Impaired kidney function is associated with intraplaque hemorrhage in patients undergoing carotid endarterectomy
Background and aims
Previously, we showed that patients undergoing carotid endarterectomy have an increased risk for major atherosclerotic events in the presence of moderate or poor kidney function. Acceleration of vascular inflammatory responses is considered to be causally involved in progression of atherogenesis and poor outcome in chronic kidney disease patients. The association between kidney function and plaque composition has not been thoroughly investigated yet. The aim of this study was to investigate the association between kidney function and atherosclerotic plaque composition in patients undergoing carotid endarterectomy.
Atherosclerotic plaques, harvested from 1796 patients who underwent carotid endarterectomy, were immunohistochemically stained for macrophages, smooth muscle cells, calcifications, collagen, microvessels, lipid core size and intraplaque hemorrhage. Cytokines were measured in plaque and plasma and associated with kidney function. Quantitative proteomics were performed on 40 carotid plaques and associated with kidney function.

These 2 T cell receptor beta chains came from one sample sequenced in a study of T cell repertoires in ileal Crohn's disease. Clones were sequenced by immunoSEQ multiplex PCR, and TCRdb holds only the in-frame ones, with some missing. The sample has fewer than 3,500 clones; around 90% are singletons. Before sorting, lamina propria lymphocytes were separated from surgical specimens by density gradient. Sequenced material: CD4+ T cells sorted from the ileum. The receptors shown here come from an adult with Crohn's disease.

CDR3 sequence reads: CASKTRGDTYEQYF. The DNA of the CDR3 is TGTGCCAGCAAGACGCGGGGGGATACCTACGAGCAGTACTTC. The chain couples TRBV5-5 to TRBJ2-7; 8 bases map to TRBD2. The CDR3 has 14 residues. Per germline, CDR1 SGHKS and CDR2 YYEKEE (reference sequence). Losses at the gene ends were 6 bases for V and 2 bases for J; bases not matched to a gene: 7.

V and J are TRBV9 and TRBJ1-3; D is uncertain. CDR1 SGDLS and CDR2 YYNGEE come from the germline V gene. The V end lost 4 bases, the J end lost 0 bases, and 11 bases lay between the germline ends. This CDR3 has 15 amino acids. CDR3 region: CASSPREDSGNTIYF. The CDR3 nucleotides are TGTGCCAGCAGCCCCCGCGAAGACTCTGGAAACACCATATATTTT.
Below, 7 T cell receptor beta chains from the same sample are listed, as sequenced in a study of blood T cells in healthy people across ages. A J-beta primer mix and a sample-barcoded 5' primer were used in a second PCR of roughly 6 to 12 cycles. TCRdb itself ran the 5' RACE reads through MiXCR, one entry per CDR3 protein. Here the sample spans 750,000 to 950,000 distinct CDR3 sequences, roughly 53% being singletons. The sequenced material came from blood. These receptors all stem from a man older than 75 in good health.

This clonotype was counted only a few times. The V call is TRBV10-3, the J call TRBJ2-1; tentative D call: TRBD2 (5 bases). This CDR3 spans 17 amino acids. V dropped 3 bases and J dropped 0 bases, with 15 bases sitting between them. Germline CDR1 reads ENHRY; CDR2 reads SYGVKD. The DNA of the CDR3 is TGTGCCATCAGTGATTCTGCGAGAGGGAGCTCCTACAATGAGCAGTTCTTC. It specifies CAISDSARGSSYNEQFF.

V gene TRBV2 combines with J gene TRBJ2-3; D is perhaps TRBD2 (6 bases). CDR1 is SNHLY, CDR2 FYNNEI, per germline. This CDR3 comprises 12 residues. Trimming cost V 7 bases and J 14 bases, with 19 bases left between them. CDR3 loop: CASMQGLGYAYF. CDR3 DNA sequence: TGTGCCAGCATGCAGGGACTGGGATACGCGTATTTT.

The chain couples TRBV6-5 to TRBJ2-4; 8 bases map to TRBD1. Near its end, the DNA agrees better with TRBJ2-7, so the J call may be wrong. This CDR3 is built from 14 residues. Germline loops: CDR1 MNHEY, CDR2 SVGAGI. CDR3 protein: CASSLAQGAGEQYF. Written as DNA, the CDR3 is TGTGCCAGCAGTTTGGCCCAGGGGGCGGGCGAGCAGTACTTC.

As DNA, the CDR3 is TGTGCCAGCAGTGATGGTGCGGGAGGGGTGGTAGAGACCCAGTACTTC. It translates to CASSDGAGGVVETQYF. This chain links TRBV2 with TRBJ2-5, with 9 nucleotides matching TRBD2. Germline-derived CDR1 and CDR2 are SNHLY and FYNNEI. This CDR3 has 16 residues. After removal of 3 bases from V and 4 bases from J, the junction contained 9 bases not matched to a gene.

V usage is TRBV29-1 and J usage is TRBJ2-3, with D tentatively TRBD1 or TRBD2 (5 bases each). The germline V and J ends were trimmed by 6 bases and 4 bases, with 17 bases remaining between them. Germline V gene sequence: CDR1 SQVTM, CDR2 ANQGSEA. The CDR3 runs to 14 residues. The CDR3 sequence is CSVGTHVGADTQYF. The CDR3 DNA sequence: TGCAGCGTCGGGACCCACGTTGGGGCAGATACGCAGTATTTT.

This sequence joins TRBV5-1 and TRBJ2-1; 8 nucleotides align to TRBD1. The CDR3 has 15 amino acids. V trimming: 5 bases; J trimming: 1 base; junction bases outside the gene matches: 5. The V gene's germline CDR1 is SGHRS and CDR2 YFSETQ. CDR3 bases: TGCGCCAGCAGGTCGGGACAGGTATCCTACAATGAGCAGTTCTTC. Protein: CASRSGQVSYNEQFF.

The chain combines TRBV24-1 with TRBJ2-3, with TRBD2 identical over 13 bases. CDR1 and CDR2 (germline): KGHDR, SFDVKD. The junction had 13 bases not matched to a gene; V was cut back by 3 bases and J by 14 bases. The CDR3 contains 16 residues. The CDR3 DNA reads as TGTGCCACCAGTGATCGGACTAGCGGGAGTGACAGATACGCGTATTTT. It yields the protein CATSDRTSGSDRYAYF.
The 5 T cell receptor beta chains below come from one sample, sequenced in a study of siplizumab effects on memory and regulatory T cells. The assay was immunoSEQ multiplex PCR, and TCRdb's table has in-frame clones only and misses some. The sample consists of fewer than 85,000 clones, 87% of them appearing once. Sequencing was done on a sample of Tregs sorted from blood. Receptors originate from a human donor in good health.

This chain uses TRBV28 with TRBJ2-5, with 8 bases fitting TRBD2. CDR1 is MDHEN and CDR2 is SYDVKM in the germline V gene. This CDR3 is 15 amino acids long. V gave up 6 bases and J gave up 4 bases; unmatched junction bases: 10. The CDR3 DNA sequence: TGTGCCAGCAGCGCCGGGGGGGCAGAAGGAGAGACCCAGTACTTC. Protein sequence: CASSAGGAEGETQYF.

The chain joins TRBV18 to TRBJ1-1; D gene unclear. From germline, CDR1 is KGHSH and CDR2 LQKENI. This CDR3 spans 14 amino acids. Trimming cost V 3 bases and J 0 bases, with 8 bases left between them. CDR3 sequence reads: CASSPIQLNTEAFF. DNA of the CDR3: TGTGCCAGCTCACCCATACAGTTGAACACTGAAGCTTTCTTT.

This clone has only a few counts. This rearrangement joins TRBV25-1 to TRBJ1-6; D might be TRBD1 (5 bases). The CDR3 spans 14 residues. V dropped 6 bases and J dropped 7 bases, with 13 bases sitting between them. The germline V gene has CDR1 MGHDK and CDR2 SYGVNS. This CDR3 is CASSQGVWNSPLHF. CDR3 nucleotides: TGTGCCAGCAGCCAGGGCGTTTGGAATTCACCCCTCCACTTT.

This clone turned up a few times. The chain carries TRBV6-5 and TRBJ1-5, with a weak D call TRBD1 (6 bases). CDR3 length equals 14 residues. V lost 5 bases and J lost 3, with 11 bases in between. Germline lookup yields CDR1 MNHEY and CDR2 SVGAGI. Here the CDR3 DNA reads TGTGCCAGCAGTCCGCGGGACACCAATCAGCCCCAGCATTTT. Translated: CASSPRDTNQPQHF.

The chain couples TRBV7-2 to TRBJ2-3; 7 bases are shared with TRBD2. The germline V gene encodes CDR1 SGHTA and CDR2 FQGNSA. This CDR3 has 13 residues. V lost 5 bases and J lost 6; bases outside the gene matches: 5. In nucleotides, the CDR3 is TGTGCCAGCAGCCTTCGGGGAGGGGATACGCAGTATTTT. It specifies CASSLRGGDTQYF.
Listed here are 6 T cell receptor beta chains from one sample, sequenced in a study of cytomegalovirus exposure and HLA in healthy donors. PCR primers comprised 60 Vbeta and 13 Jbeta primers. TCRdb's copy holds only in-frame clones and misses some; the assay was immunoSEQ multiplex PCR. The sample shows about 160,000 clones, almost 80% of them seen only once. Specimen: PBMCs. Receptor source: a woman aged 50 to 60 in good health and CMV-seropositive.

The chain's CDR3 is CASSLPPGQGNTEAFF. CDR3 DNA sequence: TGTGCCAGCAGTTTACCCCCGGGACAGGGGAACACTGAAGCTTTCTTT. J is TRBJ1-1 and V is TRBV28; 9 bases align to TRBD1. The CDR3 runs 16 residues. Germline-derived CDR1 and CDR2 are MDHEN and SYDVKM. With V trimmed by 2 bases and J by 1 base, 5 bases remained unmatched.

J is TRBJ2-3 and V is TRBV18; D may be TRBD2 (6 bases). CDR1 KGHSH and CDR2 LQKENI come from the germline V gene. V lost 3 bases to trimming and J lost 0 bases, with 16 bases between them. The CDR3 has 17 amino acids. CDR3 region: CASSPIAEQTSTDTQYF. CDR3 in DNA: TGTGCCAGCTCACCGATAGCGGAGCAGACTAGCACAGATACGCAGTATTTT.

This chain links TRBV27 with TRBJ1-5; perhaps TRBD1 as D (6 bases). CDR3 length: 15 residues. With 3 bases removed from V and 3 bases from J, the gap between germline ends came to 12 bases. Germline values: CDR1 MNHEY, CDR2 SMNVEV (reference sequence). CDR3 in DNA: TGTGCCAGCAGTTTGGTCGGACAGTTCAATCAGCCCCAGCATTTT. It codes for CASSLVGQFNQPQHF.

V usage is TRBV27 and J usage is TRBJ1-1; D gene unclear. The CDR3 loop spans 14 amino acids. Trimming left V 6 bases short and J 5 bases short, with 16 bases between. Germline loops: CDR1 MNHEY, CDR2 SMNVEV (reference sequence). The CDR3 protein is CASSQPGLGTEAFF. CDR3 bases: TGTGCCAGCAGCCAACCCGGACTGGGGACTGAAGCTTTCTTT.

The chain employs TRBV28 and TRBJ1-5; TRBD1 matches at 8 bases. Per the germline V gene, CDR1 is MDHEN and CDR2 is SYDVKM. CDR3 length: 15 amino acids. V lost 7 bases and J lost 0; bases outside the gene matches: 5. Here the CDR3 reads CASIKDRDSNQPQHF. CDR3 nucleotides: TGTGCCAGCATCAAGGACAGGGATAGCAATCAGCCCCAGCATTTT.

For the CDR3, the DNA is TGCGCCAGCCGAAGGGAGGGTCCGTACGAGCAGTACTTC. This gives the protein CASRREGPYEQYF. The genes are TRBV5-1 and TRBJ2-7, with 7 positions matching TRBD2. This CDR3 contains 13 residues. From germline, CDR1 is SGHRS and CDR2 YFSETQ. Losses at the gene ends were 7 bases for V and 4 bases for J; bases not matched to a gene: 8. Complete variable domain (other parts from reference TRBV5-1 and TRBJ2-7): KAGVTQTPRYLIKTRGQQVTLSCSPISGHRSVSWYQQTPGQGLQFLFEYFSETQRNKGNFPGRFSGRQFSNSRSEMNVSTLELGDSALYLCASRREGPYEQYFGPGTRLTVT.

Decreased kidney function was associated with increased odds ratio of intraplaque hemorrhage, OR 1.15 (95% CI; 1.02–1.29 (p = 0.024)) and increased odds ratio of fibrous-atheromatous plaques (plaques with lipid core presenting more than 10% of total plaque surface) OR 1.21 (95% CI; 1.07–1.38 (p = 0.003)) per decrease of 20 points in eGFR. Proteomics revealed that decreased kidney function was associated with upregulation of the classical pathway of the complement system and the intrinsic pathway of the coagulation system.
Decreased kidney function was associated with plaque hemorrhage but not with inflammatory plaque characteristics. Our data suggests that other pathways than the inflammation-pathway are involved in plaque vulnerability and poor outcome in patients with decreased kidney function.
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